What is happiness? One of the most fundamental philosophical question is as Daniel Gilbert why are we happy is intriguing as its length. It only has three words in it but it opens up millions of possibilities. Daniel Gilbert, a psychologist at the University of Harvard has spent many years researching the secrets of happiness and affective forecasting. While the latter term refers to one’s predictions of happiness in the future, the science that lies behind the concept of happiness is worth being explored to its maximum potential.
In the TED Talk “The surprising science of happiness,” Dan Gilbert comes up with some interesting ideas that base their accuracy on well researched and tested methods.
Starting with an analogy about the physical evolution of man in time and his ability to develop new skills, Gilbert describes how the brain has developed the capacity to predict how happy we will be in a given situation by simulating an experience—a capacity unique to human beings. This ability, however, is somewhat flawed as our predictions often neglect the human capacity to adapt to circumstances. We can, in fact, find happiness in a large range of circumstances by reshaping our affective natures—an ability Gilbert refers to as our “psychological immune system.”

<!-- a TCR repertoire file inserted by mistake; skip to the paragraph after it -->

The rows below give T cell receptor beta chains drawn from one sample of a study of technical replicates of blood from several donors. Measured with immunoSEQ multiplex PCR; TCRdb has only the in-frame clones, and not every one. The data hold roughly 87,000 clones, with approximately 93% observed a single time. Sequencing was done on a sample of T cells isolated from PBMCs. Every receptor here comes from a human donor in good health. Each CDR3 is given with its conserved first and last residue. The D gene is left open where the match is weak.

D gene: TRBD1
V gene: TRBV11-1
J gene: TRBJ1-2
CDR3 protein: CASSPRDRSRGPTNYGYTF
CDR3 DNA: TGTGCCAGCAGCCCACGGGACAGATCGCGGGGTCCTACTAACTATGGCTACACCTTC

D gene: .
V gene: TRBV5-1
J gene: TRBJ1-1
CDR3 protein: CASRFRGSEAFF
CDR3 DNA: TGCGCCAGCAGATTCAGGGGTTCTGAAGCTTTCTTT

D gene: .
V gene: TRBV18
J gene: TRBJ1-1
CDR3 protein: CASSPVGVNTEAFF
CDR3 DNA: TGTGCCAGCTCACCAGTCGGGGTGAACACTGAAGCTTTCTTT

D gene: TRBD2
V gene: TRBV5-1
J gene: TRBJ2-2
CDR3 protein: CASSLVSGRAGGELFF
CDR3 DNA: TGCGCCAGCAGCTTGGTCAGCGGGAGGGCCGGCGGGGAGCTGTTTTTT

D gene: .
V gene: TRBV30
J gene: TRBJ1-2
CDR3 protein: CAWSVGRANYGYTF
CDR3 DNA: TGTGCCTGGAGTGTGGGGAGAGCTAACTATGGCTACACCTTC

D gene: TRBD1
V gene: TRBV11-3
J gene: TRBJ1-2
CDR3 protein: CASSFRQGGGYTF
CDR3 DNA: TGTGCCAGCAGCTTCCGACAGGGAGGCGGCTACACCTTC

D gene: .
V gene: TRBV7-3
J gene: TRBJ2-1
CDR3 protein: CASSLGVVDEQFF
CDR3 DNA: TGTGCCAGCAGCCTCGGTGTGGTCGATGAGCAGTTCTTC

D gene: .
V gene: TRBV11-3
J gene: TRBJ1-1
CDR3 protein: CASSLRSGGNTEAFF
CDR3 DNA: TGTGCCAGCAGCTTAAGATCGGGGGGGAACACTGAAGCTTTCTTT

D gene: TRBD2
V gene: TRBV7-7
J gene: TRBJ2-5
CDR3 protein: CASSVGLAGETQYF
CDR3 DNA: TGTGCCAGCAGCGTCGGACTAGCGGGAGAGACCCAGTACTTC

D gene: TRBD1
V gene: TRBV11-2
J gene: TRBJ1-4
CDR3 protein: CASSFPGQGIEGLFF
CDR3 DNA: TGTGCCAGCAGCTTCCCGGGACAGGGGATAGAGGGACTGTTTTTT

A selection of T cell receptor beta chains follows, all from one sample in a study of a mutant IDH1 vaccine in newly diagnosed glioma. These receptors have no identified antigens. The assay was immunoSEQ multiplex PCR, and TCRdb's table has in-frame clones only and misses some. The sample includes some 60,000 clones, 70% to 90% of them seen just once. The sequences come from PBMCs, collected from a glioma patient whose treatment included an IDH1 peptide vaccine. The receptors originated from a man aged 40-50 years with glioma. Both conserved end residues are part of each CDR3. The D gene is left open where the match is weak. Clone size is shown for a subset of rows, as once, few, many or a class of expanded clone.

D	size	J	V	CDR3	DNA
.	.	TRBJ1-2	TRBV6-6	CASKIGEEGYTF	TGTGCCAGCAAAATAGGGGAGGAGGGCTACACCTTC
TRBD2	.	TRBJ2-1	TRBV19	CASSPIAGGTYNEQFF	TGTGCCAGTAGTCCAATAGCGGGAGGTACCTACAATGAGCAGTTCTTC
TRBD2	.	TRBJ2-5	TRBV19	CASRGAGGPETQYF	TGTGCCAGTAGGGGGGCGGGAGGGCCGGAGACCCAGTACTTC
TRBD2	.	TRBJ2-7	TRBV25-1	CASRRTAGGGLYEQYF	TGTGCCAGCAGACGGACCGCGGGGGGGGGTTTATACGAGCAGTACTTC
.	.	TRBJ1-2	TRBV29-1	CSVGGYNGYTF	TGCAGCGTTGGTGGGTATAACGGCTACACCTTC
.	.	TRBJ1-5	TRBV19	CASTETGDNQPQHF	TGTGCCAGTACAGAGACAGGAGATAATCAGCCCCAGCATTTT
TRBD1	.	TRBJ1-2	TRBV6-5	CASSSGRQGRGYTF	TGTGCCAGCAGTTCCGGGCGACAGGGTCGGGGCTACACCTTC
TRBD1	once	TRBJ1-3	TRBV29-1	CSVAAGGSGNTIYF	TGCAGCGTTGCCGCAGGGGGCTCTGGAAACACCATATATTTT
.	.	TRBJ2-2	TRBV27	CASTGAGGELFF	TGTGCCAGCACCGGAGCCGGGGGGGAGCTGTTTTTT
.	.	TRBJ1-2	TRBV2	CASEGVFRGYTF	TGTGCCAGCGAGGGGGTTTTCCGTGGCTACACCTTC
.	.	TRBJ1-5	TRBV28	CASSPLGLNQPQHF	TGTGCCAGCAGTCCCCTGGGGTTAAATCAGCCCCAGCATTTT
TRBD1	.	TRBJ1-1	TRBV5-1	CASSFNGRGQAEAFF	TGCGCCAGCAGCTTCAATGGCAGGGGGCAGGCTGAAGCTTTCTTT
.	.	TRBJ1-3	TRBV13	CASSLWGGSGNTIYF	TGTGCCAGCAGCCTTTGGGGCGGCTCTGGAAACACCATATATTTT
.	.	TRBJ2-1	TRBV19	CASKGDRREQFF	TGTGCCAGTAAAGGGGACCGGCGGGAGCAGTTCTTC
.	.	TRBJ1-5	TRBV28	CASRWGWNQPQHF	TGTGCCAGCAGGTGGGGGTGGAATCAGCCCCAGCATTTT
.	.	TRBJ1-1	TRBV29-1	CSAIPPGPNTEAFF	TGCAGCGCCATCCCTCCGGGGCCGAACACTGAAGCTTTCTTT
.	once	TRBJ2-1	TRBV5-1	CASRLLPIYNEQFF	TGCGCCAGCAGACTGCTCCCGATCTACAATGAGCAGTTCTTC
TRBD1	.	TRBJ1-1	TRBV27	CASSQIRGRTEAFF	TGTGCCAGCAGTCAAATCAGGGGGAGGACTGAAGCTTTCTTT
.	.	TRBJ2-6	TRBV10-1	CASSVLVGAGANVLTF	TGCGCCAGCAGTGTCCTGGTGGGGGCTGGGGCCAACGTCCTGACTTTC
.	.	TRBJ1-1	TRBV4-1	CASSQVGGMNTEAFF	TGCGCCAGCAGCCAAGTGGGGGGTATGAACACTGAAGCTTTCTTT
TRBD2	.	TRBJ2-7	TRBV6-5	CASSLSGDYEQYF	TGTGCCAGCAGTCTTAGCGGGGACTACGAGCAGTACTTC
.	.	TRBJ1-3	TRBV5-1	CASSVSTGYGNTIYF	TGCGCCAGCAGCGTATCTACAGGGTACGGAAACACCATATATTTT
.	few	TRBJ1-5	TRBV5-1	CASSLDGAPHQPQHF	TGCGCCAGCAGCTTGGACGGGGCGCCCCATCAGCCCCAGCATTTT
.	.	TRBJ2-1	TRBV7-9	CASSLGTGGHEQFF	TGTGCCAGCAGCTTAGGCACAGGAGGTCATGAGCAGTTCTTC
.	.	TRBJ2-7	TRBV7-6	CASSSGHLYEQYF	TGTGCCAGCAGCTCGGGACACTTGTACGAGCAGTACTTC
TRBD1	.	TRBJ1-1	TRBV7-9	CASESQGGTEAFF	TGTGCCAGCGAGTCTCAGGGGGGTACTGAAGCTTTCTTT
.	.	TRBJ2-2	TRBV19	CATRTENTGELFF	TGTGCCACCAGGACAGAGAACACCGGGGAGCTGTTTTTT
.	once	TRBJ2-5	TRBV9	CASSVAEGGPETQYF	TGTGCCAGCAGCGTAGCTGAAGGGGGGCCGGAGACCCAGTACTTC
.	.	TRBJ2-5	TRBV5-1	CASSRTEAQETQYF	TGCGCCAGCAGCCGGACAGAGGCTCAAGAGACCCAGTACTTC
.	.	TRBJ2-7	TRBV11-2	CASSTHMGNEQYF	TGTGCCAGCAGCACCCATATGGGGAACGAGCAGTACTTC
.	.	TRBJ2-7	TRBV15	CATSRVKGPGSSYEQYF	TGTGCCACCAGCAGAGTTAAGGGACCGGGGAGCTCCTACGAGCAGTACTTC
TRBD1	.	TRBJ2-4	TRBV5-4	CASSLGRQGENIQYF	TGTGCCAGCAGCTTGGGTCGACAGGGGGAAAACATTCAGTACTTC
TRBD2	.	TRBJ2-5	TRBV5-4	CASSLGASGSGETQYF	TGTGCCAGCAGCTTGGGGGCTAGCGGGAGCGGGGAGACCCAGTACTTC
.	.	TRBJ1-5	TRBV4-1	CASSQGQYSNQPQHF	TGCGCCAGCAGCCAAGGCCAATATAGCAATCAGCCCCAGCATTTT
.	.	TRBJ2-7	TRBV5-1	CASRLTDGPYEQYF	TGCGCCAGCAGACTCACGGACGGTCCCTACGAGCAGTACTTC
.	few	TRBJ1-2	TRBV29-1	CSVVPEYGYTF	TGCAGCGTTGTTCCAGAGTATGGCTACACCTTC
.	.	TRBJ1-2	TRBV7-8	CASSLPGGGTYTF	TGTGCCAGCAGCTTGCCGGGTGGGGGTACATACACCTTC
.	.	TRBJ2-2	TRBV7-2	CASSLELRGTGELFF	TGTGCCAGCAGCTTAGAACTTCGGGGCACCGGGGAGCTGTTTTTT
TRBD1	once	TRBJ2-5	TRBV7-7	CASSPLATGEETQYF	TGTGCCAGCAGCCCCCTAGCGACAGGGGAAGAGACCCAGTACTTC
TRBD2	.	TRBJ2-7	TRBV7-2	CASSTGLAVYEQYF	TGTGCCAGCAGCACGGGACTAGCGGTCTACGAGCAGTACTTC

Our ability to find happiness in a situation can be undone by one simple factor: an increase in choice. When a situation is irreversible, we adapt to it, but when a situation is reversible and unfavourable we desire change. As Gilbert suggests, “We should have preferences that lead us into one future over another. But when those preferences drive us too hard and too fast because we have overrated the difference between these futures, we are at risk.”
Watch the full video here
[youtube height=”500″ width=”800″]http://www.youtube.com/watch?v=4q1dgn_C0AU[/youtube]
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